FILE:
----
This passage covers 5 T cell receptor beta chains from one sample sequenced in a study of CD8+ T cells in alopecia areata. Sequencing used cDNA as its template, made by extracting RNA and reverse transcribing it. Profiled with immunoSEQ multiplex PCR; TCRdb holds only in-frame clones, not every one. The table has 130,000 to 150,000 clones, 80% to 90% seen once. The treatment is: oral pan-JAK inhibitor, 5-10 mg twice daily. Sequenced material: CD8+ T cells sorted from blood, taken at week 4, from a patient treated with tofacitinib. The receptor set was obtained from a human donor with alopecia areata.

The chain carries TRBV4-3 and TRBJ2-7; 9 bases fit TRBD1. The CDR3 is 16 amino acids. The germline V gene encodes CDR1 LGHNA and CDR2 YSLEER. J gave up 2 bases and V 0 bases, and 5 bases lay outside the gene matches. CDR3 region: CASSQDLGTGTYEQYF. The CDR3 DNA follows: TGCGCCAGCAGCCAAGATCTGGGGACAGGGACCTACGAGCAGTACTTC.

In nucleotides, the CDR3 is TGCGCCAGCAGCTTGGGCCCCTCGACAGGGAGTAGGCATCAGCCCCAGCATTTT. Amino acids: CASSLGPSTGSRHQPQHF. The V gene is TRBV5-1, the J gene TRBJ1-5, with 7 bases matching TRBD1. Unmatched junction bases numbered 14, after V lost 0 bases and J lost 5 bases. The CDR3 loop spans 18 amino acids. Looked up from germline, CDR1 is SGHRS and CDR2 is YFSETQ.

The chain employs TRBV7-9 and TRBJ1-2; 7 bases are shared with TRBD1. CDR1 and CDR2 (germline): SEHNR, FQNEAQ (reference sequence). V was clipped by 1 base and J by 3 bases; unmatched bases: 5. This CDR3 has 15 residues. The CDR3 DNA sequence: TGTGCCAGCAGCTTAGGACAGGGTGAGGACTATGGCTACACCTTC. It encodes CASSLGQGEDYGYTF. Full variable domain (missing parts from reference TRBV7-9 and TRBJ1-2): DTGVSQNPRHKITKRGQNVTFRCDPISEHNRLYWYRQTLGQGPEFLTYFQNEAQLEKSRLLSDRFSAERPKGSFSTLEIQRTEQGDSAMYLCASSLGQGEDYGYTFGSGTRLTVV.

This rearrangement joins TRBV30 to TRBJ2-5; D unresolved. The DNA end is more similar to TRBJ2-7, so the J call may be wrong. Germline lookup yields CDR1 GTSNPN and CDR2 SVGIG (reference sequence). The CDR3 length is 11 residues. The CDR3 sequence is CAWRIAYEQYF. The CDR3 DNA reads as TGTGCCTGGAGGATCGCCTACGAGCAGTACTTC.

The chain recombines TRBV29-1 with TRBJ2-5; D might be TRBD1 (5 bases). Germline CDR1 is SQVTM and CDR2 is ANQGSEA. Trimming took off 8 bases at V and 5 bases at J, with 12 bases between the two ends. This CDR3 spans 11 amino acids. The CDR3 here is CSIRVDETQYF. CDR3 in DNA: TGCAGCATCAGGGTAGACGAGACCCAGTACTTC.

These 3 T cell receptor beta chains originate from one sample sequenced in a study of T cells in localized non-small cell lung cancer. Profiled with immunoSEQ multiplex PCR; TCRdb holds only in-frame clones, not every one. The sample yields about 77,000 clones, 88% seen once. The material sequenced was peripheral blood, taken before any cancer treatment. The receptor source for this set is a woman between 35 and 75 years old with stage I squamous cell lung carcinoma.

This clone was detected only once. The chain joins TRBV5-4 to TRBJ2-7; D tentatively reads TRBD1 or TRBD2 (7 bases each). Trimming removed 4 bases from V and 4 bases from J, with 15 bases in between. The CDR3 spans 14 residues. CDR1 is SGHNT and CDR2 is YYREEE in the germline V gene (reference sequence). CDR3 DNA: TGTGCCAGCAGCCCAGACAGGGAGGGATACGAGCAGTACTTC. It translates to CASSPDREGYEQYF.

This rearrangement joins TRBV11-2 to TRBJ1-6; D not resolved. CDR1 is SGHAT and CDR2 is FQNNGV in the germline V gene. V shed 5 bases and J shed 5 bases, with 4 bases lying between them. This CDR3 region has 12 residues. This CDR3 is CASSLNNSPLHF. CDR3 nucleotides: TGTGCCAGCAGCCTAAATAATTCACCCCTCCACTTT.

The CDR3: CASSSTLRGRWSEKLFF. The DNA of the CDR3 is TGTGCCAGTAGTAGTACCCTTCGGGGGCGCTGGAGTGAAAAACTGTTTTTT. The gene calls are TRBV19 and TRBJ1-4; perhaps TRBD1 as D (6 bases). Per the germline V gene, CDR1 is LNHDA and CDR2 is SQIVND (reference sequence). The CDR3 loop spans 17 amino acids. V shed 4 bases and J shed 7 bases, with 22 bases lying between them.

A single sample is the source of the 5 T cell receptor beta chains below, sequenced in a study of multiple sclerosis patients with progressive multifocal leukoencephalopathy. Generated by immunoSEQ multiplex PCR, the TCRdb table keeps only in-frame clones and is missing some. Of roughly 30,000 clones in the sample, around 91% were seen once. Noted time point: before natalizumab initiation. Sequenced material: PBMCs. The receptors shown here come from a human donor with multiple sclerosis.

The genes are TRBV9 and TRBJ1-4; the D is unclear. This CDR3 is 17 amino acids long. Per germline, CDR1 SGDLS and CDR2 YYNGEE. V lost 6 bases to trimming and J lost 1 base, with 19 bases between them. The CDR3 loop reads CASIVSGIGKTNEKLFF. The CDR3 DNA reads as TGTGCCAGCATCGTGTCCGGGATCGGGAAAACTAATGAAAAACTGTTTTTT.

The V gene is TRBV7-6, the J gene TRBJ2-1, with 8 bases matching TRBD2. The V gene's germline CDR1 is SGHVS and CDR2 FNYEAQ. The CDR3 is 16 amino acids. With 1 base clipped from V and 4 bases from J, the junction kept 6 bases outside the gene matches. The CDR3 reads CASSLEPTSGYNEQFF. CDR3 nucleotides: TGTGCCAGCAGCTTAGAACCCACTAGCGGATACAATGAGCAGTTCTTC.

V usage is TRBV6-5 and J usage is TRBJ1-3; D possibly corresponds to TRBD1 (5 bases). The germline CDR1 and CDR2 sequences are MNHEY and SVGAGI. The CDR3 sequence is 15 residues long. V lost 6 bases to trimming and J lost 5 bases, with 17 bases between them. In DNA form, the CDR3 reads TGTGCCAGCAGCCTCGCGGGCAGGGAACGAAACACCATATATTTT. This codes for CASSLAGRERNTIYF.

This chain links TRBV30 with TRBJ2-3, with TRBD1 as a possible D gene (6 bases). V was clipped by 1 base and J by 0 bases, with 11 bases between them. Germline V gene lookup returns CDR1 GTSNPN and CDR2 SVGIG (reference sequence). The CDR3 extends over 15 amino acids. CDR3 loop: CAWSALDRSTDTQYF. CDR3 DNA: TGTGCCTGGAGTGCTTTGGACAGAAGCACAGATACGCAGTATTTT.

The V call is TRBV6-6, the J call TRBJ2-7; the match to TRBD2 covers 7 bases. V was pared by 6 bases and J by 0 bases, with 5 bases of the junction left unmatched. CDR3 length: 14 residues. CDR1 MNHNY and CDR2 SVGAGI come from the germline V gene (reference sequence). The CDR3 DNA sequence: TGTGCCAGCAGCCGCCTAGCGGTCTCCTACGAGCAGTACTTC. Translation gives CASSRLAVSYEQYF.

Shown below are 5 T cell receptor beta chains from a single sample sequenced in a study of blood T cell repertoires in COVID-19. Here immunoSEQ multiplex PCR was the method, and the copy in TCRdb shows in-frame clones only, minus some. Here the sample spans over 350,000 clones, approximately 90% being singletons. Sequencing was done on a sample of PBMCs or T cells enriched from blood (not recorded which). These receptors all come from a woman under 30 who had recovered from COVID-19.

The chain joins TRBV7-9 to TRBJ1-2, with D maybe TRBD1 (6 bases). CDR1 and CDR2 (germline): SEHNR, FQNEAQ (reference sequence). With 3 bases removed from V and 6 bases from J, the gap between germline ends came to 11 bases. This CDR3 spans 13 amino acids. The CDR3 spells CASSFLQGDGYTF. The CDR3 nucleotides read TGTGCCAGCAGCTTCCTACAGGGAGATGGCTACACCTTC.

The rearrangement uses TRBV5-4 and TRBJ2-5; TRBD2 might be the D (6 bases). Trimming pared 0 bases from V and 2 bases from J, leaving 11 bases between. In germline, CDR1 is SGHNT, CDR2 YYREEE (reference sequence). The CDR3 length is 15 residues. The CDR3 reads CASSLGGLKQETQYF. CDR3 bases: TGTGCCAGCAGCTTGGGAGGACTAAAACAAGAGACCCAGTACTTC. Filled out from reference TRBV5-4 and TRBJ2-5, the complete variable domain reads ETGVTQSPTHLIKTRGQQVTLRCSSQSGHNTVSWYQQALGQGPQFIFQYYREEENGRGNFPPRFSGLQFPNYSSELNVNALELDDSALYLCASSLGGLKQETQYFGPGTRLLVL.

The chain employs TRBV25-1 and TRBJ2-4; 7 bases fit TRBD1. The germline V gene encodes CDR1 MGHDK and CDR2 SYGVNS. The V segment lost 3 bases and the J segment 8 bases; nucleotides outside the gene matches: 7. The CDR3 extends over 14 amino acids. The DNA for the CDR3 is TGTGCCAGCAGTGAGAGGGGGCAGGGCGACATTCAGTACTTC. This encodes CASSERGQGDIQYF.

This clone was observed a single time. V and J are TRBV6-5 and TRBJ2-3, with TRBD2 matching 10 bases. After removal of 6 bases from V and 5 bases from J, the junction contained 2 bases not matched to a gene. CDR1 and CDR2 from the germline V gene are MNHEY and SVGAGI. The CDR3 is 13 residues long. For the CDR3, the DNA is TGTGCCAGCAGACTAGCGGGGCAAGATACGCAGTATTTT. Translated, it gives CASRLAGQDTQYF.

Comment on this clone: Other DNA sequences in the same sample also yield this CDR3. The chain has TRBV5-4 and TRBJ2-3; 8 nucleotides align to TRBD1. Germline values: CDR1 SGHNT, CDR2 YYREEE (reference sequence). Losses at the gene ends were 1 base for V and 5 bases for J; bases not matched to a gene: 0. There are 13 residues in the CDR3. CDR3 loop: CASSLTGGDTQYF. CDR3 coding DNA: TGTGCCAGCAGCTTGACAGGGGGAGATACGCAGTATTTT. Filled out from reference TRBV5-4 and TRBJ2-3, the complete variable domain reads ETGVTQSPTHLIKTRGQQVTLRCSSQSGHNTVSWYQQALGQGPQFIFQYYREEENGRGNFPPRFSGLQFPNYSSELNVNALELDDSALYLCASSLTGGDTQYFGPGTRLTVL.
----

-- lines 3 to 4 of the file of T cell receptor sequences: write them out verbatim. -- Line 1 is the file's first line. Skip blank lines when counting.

In nucleotides, the CDR3 is TGCGCCAGCAGCTTGGGCCCCTCGACAGGGAGTAGGCATCAGCCCCAGCATTTT. Amino acids: CASSLGPSTGSRHQPQHF. The V gene is TRBV5-1, the J gene TRBJ1-5, with 7 bases matching TRBD1. Unmatched junction bases numbered 14, after V lost 0 bases and J lost 5 bases. The CDR3 loop spans 18 amino acids. Looked up from germline, CDR1 is SGHRS and CDR2 is YFSETQ.

The chain employs TRBV7-9 and TRBJ1-2; 7 bases are shared with TRBD1. CDR1 and CDR2 (germline): SEHNR, FQNEAQ (reference sequence). V was clipped by 1 base and J by 3 bases; unmatched bases: 5. This CDR3 has 15 residues. The CDR3 DNA sequence: TGTGCCAGCAGCTTAGGACAGGGTGAGGACTATGGCTACACCTTC. It encodes CASSLGQGEDYGYTF. Full variable domain (missing parts from reference TRBV7-9 and TRBJ1-2): DTGVSQNPRHKITKRGQNVTFRCDPISEHNRLYWYRQTLGQGPEFLTYFQNEAQLEKSRLLSDRFSAERPKGSFSTLEIQRTEQGDSAMYLCASSLGQGEDYGYTFGSGTRLTVV.